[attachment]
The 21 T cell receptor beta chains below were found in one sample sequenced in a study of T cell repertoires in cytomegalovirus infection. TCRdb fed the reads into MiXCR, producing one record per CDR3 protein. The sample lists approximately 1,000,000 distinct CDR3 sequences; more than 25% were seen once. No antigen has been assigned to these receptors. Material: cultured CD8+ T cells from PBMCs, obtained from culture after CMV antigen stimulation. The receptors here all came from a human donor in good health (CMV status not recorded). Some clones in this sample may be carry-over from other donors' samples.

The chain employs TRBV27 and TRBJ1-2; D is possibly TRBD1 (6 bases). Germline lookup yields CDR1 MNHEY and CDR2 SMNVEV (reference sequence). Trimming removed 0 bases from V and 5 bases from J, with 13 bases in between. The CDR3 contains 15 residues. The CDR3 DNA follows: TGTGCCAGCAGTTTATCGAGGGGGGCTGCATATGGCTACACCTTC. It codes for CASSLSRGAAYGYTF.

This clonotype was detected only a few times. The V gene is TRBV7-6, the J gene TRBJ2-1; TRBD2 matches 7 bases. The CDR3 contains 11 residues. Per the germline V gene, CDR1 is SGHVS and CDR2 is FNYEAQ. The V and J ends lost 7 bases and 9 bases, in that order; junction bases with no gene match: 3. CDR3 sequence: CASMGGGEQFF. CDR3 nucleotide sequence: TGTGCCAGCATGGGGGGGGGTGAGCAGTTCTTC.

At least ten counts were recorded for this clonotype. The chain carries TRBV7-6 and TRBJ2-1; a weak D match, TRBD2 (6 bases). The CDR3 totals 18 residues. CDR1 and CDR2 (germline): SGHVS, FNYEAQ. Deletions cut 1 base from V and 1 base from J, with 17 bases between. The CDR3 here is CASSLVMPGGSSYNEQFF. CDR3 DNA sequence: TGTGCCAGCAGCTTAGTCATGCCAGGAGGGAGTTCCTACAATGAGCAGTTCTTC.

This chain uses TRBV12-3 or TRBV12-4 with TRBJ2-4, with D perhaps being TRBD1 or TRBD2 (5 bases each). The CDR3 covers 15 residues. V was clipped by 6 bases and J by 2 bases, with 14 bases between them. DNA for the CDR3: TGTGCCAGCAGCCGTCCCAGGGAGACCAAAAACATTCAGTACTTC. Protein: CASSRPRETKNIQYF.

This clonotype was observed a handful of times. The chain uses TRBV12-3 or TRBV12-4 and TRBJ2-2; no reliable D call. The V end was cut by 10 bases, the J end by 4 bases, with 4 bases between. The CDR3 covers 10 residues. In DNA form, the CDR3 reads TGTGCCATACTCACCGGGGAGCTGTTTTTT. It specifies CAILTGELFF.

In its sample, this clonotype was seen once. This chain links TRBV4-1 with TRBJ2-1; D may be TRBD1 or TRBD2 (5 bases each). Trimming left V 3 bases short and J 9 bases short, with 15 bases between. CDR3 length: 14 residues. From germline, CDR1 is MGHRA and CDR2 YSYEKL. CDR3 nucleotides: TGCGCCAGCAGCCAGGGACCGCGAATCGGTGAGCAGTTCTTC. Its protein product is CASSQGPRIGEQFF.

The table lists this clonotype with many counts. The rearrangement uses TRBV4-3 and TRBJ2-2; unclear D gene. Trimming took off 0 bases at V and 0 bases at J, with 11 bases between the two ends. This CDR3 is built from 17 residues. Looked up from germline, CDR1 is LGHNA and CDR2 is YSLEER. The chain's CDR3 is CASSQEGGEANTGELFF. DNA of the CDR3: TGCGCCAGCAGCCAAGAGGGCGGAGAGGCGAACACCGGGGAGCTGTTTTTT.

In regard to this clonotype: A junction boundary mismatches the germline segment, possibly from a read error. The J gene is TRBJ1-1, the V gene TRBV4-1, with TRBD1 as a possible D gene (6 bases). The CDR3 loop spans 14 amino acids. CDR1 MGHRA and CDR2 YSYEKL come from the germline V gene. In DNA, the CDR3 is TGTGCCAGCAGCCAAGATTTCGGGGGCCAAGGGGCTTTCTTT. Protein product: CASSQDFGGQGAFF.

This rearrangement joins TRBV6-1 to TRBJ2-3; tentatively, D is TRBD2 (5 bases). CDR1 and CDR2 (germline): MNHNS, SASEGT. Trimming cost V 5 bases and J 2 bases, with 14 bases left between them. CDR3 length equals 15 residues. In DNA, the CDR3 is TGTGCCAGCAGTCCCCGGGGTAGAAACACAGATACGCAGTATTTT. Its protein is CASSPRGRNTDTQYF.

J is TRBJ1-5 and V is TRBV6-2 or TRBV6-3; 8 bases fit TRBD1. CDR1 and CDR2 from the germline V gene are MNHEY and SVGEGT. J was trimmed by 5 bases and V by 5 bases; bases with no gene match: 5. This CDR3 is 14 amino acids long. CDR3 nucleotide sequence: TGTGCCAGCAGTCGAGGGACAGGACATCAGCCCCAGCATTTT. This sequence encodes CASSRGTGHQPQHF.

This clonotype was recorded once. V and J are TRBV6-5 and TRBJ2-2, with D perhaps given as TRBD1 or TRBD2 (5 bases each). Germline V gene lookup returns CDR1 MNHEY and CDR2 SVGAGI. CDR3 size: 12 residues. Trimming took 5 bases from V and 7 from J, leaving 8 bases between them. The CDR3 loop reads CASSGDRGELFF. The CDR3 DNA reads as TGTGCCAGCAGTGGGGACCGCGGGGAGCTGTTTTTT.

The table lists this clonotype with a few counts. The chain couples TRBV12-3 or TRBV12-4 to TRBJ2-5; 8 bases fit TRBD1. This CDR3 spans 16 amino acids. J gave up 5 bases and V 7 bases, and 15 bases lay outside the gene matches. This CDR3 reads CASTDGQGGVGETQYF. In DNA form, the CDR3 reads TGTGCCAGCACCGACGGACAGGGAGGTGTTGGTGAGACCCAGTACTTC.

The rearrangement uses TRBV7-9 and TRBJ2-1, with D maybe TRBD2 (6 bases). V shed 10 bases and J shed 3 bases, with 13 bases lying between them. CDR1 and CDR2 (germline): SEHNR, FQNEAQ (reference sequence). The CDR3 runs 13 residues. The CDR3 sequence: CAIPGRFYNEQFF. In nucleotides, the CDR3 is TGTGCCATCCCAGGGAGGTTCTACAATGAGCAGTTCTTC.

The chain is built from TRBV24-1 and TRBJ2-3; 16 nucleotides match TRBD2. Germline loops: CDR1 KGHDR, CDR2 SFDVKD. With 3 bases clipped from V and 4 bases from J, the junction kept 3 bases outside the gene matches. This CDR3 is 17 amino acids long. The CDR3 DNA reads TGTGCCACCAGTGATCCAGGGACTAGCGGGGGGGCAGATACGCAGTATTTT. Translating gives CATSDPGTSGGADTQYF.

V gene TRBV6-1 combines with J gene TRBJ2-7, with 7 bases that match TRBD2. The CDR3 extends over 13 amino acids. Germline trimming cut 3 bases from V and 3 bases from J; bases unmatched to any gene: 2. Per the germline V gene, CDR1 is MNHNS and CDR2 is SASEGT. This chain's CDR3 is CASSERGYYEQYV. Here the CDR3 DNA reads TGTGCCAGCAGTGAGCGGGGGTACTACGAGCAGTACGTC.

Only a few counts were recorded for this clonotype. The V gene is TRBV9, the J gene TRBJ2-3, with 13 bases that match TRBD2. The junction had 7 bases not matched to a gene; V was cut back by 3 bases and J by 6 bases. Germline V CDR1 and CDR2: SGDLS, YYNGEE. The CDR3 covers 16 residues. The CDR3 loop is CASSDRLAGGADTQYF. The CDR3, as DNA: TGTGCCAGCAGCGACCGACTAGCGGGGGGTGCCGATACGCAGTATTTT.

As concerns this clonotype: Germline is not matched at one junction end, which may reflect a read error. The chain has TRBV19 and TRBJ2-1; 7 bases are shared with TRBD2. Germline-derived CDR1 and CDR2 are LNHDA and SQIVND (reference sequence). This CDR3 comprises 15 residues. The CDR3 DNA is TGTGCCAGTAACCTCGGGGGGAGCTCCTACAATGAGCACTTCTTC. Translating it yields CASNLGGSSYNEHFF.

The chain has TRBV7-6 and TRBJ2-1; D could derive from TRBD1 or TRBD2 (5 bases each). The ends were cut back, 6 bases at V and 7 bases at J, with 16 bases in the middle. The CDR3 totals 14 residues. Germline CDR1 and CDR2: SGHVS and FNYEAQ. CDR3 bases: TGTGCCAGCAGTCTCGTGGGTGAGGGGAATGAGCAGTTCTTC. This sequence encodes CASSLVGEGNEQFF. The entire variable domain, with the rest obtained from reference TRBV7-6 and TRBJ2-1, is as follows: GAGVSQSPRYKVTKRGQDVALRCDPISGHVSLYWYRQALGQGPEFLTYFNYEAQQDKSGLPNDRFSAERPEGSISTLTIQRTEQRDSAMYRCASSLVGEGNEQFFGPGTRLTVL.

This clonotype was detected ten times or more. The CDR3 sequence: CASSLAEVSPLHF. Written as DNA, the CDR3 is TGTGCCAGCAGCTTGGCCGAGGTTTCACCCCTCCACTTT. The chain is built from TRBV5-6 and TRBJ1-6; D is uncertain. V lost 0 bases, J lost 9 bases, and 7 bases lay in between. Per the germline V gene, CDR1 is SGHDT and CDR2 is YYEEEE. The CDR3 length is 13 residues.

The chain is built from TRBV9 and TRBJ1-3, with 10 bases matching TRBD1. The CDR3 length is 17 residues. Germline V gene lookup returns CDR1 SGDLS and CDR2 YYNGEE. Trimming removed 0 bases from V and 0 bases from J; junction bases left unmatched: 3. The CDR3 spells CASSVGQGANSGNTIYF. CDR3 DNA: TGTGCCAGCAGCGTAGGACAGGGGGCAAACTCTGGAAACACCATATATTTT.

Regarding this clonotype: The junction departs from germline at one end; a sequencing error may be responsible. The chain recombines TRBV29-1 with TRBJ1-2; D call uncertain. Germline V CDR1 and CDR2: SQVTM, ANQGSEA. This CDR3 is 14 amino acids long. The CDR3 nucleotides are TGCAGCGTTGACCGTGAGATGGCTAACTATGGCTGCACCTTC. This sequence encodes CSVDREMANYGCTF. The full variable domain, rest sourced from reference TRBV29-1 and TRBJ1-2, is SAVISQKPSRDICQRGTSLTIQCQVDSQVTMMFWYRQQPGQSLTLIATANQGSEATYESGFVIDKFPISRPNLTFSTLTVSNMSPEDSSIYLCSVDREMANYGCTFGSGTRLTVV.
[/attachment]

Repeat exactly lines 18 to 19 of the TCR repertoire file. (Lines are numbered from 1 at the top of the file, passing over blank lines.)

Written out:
As concerns this clonotype: Germline is not matched at one junction end, which may reflect a read error. The chain has TRBV19 and TRBJ2-1; 7 bases are shared with TRBD2. Germline-derived CDR1 and CDR2 are LNHDA and SQIVND (reference sequence). This CDR3 comprises 15 residues. The CDR3 DNA is TGTGCCAGTAACCTCGGGGGGAGCTCCTACAATGAGCACTTCTTC. Translating it yields CASNLGGSSYNEHFF.

The chain has TRBV7-6 and TRBJ2-1; D could derive from TRBD1 or TRBD2 (5 bases each). The ends were cut back, 6 bases at V and 7 bases at J, with 16 bases in the middle. The CDR3 totals 14 residues. Germline CDR1 and CDR2: SGHVS and FNYEAQ. CDR3 bases: TGTGCCAGCAGTCTCGTGGGTGAGGGGAATGAGCAGTTCTTC. This sequence encodes CASSLVGEGNEQFF. The entire variable domain, with the rest obtained from reference TRBV7-6 and TRBJ2-1, is as follows: GAGVSQSPRYKVTKRGQDVALRCDPISGHVSLYWYRQALGQGPEFLTYFNYEAQQDKSGLPNDRFSAERPEGSISTLTIQRTEQRDSAMYRCASSLVGEGNEQFFGPGTRLTVL.